| 2 October 2023, Monday |

G20 summit agrees on words but struggles on action

The Group of 20 major economies reached a hard-fought compromise over the war in Ukraine and papered over other key differences in a summit declaration at the weekend, presenting few concrete achievements in its core remit of responses to global financial issues.

Diplomats and analysts said the surprise consensus in the summit statement on the Russia-Ukraine conflict avoided a split in the group, and the inclusion of the African Union as a new member represented a victory for host India and for developing economies, but the rest was disappointing.

“The G20 has been at its best as a multilateral forum when it can forge consensus – not just on language, but on action – to deal with serious global issues, such as global financial crises,” said Michael Froman, president of the New York-based Council on Foreign Relations.

“Looking ahead, the focus should be on that, not on the statement per se,” said Froman, a former U.S. trade representative who has also worked as Washington’s G20 and G8 negotiator.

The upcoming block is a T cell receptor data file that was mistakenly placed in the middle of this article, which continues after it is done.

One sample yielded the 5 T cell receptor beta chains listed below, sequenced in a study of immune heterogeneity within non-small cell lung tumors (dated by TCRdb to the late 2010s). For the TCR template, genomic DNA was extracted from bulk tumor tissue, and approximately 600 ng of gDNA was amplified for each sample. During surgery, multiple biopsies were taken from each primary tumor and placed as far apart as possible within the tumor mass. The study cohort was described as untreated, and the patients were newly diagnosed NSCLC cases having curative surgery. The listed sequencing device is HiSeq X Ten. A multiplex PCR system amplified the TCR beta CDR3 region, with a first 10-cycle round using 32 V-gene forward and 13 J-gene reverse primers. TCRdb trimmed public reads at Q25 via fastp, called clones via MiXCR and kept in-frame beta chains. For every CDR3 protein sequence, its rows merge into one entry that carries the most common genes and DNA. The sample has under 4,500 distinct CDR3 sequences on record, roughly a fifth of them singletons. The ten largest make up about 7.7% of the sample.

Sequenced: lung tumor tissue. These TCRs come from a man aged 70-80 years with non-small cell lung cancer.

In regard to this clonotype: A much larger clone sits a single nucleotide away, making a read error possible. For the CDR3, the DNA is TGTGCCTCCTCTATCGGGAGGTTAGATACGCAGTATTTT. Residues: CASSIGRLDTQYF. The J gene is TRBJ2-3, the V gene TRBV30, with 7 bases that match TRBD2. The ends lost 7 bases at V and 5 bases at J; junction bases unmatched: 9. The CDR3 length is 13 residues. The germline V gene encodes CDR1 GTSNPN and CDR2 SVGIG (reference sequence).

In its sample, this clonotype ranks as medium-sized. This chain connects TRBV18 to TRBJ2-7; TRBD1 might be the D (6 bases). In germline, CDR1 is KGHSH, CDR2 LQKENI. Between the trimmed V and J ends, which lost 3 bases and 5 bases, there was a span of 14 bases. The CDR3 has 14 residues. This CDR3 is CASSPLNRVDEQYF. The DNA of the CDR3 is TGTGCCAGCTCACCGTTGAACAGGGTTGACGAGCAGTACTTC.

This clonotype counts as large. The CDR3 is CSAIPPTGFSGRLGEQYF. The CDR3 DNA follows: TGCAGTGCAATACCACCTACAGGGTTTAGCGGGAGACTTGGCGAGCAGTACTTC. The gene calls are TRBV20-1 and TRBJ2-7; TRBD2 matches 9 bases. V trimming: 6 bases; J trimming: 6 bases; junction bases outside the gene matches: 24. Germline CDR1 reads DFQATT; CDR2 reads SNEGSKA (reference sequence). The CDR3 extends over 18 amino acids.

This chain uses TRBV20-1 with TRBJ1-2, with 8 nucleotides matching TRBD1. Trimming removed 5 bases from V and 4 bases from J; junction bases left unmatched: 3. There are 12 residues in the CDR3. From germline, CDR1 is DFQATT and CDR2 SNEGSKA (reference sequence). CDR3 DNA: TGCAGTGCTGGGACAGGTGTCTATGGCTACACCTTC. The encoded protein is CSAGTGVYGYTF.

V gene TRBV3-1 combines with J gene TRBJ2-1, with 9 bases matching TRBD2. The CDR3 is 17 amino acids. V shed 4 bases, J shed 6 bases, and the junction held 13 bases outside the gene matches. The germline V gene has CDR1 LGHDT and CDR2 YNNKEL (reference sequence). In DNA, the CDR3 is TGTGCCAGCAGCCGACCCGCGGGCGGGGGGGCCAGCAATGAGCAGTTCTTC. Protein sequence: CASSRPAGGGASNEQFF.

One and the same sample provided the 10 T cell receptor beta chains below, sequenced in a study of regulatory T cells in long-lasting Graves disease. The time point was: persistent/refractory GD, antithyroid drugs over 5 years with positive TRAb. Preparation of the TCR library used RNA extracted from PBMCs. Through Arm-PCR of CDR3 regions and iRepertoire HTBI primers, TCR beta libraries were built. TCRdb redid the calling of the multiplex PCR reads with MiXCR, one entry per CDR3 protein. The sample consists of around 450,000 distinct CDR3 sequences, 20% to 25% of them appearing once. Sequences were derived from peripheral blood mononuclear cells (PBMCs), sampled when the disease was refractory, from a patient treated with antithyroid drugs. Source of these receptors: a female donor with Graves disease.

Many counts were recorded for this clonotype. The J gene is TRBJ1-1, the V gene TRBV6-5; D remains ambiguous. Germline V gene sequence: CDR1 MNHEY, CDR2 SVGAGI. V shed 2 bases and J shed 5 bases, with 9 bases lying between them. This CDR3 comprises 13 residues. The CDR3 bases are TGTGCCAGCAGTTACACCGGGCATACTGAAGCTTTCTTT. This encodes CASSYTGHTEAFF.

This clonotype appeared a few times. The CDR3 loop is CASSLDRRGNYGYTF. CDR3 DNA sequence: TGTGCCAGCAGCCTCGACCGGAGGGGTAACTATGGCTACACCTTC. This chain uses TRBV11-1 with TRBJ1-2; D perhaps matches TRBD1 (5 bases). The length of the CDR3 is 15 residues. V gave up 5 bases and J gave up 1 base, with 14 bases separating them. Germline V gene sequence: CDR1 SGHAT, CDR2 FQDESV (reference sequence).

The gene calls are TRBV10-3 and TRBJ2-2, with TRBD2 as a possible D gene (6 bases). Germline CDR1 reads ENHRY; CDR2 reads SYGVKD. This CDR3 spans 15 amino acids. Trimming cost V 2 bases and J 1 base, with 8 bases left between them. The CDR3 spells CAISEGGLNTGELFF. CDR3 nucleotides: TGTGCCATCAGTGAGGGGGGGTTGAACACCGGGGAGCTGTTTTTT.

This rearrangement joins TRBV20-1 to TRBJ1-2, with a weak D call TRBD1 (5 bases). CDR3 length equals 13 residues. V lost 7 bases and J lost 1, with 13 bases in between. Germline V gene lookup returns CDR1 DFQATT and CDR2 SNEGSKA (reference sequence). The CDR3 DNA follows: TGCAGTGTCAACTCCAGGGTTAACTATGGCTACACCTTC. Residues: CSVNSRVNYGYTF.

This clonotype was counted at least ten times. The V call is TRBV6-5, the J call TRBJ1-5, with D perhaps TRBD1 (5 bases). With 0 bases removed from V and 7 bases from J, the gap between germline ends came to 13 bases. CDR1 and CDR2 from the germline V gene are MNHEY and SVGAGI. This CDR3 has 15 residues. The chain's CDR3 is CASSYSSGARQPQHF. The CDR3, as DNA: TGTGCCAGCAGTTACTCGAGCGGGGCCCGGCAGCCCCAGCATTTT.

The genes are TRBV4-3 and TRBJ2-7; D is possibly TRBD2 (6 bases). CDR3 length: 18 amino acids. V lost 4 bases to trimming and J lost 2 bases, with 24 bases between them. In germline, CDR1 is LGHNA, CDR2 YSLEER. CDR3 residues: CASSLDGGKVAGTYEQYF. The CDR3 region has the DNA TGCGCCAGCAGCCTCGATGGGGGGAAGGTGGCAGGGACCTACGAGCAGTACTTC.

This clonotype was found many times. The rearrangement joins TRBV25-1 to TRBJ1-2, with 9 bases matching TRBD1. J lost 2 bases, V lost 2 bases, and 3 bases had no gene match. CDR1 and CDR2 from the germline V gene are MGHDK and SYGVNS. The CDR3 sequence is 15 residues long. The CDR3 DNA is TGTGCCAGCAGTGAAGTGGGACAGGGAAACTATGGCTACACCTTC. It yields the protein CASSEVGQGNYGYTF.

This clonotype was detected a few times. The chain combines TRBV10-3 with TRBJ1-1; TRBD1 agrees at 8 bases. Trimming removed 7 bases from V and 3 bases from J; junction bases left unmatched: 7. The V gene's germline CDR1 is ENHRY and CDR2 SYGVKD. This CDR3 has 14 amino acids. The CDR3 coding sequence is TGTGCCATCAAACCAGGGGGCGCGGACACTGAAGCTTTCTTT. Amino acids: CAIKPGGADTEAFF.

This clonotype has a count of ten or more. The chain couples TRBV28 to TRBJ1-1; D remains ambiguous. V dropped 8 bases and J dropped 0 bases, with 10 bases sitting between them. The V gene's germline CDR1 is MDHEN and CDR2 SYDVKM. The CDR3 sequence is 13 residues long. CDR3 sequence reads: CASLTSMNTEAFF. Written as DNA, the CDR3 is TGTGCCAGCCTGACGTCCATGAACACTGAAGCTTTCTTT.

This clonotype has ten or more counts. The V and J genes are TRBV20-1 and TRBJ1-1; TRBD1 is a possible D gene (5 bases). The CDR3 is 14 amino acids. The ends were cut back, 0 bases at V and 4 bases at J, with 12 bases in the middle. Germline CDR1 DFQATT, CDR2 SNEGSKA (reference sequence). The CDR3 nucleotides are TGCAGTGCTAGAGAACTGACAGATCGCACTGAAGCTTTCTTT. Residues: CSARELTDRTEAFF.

The summit declaration avoided condemning Russia for the war in Ukraine but highlighted the human suffering the conflict had caused and called on all states not to use force to grab territory.

Few had expected the G20 to reach a consensus on the document, let alone on the first afternoon of the two-day summit, as the group had failed to agree on a single communique at the 20 or so ministerial meetings this year due to the hardened stance on the war.

A failure to agree on a summit declaration would have signalled that the G20 was split, perhaps irrevocably, between the West on one side and China and Russia on the other, analysts said.

And with Beijing pushing to reshuffle the world order by expanding groupings such as BRICS and the Shanghai Cooperation Organisation, G20 could have ended up becoming irrelevant, they said.

  • Reuters